Several Tennessee sheriffs say that because of the closing of state-run psychiatric hospitals, county jails are filled with people seeking mental health treatment, Scripps News Nashville reports. Coffee County Sheriff Chad Partin and Franklin County Sheriff Tim Fuller said deputies are often forced to arrest mental health patients in emergency rooms. Many of those arrested waited days for a bed to open at a psychiatric hospital. "I've seen as high as nine days sitting in a hospital emergency room," Fuller said. Once admitted to the emergency room, suicidal patients are often placed on a mental health hold, meaning they cannot leave. "You put them in a 10-by-10 room with just an examination table and a chair, and they are stuck there for days — any sane person is going to act out," Partin said. If they lack insurance, the patients must wait for an opening at a state psychiatric hospital. Long wait times often trigger a domino effect that leads to arrests, sheriffs said.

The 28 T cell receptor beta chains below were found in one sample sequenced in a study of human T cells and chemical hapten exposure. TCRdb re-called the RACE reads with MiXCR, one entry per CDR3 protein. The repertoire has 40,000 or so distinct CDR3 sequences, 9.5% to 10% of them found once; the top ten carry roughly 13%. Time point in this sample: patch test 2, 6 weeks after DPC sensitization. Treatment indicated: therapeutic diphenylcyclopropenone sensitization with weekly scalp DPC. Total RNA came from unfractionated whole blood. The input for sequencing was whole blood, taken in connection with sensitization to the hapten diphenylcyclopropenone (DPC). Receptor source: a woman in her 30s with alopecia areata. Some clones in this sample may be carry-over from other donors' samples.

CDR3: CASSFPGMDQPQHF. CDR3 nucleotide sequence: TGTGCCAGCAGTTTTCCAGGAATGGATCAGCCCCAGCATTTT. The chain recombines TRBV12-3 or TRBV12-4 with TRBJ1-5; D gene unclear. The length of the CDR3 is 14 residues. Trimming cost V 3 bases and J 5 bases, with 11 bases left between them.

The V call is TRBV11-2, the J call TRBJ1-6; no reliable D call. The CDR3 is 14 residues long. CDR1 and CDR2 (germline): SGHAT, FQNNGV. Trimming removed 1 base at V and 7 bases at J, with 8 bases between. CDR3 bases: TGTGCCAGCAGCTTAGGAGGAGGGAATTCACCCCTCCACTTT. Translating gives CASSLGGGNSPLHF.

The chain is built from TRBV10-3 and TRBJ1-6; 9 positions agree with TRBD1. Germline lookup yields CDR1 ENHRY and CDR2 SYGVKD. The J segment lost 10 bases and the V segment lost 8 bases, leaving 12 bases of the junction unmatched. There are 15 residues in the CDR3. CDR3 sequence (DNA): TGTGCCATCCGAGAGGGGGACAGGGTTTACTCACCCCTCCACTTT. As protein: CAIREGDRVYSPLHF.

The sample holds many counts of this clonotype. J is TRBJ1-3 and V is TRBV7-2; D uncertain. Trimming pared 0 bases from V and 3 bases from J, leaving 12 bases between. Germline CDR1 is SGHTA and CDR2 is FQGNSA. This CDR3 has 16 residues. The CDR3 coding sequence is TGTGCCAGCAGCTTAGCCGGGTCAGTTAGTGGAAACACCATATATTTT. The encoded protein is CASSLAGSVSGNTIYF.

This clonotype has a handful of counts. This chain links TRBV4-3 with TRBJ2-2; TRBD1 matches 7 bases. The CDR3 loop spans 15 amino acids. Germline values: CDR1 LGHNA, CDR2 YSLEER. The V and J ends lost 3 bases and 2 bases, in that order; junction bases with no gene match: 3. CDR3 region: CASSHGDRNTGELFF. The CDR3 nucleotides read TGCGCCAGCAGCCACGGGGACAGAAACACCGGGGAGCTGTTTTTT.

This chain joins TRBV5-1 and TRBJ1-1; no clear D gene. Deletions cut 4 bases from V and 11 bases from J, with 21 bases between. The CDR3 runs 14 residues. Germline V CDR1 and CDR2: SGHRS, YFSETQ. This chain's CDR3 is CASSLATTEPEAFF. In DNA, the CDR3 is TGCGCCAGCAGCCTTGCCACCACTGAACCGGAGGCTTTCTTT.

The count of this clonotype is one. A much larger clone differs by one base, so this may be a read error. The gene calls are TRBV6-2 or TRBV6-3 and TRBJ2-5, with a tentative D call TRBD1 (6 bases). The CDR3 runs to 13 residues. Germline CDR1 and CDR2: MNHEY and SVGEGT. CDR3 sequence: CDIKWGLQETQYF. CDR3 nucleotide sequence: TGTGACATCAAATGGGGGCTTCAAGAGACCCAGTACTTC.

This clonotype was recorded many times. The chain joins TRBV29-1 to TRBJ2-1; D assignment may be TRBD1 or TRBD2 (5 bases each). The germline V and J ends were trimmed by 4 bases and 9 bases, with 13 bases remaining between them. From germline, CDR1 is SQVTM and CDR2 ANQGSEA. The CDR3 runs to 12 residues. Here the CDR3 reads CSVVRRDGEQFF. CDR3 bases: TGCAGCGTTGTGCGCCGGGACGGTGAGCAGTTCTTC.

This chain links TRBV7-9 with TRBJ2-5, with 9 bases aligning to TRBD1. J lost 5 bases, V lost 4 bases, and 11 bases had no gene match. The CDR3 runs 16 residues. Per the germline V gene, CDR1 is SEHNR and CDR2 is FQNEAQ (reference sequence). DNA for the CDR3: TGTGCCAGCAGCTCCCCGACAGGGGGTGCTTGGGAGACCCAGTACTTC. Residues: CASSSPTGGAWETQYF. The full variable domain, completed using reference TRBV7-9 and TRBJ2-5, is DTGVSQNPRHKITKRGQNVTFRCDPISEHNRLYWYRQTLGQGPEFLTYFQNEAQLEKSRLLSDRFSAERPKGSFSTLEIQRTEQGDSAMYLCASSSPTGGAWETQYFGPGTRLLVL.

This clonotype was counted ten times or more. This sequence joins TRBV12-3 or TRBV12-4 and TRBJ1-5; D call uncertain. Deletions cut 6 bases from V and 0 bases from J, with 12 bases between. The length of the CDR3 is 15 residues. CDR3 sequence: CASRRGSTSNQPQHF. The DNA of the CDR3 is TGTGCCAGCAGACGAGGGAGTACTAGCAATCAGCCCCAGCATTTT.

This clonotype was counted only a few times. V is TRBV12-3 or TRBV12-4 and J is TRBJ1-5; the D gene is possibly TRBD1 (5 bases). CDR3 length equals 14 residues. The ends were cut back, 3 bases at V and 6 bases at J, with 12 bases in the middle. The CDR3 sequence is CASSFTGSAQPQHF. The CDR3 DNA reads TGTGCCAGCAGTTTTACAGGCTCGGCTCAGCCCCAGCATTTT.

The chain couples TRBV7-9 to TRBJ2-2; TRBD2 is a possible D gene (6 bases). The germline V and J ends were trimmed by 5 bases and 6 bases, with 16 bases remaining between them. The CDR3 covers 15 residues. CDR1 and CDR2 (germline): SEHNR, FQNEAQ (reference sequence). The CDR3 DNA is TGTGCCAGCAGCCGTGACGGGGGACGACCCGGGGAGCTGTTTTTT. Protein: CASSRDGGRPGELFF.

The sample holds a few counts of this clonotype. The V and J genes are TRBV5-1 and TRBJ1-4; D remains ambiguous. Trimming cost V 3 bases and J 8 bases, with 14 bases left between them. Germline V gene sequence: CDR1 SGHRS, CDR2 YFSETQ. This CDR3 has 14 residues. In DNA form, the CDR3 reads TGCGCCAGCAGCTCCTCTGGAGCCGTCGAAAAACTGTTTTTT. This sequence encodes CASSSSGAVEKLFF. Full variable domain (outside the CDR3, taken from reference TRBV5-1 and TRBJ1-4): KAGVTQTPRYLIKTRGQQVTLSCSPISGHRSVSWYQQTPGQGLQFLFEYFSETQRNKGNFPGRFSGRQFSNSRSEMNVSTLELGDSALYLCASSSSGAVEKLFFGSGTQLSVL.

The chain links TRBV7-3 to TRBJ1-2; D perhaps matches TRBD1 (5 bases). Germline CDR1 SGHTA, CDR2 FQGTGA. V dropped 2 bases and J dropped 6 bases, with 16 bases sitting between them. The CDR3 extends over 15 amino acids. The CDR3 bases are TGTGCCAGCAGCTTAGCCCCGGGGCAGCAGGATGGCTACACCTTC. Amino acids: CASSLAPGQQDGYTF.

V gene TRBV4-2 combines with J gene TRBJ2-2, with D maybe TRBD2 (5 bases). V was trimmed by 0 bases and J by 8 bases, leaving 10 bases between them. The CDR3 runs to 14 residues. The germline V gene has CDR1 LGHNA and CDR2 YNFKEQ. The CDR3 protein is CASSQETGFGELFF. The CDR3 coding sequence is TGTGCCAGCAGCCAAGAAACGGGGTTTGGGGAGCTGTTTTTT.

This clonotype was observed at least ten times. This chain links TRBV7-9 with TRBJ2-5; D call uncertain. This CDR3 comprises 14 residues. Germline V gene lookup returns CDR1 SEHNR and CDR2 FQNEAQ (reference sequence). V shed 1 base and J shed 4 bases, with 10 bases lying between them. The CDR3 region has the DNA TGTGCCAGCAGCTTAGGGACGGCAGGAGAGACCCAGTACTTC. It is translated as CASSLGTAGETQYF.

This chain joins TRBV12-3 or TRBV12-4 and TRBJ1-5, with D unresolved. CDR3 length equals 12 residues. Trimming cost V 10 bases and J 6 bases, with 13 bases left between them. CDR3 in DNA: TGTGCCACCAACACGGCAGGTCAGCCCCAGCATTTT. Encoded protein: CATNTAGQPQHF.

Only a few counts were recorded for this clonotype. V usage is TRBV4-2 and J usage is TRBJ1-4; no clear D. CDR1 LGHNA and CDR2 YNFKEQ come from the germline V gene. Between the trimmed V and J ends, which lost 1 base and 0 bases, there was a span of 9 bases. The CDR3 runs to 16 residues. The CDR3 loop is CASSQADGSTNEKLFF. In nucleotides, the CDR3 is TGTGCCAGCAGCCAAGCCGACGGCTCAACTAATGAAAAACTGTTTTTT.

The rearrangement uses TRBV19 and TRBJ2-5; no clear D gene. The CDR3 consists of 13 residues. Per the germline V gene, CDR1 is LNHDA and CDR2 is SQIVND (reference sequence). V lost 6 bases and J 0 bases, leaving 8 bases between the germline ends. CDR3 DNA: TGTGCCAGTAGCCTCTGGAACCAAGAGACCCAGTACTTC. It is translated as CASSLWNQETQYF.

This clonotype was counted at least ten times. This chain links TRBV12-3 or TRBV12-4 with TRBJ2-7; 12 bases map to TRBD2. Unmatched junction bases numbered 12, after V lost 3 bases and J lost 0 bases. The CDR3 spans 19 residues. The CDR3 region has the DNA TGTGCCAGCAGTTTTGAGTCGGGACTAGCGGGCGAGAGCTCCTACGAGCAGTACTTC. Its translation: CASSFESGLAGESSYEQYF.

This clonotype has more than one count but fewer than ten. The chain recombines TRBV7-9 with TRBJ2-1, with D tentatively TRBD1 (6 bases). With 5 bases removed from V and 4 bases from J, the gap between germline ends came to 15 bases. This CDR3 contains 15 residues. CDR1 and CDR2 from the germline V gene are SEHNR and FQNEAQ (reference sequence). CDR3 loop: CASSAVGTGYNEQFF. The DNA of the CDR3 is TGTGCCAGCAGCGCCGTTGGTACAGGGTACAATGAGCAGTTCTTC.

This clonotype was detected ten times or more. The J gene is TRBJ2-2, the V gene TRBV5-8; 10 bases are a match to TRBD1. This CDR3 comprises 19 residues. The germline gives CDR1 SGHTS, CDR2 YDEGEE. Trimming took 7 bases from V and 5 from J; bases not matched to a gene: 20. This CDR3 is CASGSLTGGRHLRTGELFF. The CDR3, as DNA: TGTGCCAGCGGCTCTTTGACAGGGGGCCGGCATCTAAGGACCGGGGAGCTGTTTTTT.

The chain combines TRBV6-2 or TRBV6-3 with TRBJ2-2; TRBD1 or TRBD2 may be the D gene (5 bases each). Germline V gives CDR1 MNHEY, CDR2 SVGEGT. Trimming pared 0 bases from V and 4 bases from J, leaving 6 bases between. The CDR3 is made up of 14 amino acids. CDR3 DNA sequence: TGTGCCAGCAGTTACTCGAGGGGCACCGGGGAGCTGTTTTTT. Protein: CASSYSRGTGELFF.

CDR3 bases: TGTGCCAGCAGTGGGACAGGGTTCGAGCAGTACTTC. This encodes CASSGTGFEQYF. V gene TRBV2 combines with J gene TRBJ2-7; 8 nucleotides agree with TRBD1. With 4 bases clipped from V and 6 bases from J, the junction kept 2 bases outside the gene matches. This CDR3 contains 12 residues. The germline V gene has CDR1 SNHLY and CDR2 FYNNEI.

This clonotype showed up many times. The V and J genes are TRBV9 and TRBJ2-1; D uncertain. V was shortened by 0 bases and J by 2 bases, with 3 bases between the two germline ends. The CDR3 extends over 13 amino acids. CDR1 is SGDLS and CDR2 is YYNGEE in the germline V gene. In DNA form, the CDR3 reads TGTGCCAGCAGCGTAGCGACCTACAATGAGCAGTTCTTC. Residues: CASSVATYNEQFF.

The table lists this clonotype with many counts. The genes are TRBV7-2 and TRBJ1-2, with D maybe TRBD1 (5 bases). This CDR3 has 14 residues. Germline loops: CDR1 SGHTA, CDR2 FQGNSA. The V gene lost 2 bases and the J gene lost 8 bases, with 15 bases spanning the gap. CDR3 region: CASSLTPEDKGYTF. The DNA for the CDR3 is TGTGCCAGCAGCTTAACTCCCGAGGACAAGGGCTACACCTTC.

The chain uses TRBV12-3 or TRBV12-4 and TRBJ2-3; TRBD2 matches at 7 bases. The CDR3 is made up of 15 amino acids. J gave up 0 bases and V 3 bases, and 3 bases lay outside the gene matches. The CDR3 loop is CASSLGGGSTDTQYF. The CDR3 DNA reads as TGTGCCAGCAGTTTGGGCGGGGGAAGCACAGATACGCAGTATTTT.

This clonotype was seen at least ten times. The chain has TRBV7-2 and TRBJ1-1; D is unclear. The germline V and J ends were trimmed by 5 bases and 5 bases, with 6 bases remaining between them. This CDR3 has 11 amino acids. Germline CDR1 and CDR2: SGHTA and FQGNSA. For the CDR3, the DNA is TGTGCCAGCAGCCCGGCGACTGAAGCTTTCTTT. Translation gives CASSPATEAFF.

Law enforcement said the state needs more mental health beds, especially for people without insurance. "The bed numbers have been cut dramatically, and you've got to wait," Fuller said. The number of state-run psychiatric beds has plummeted since 1996. That year, state officials said there were 1,114 public, staffed psychiatric beds. By 2006, the number had fallen to 980 and by 2022 it was down to 577. Fuller points to budget cuts years ago that closed public hospitals. "Our mental health situation that we are dealing with in this state has worsened over the last 20 years," Fuller said. The state cites a pre-COVID report from 2019 that found "there is not a need for new beds in the state's Regional Mental Health Institutes." It found there is a need for "additional resources," especially more staff to combat worker shortages. "The state doesn't like me to say this; they look at me like I've lost my mind, but the No. 1 mental health facility in the state of Tennessee, unfortunately, is the county jail," Fuller said. The sheriffs agreed something needs to change. "We cannot continue to lock these people up. A lot of them are not criminals. They're just having a bad day," Partin said.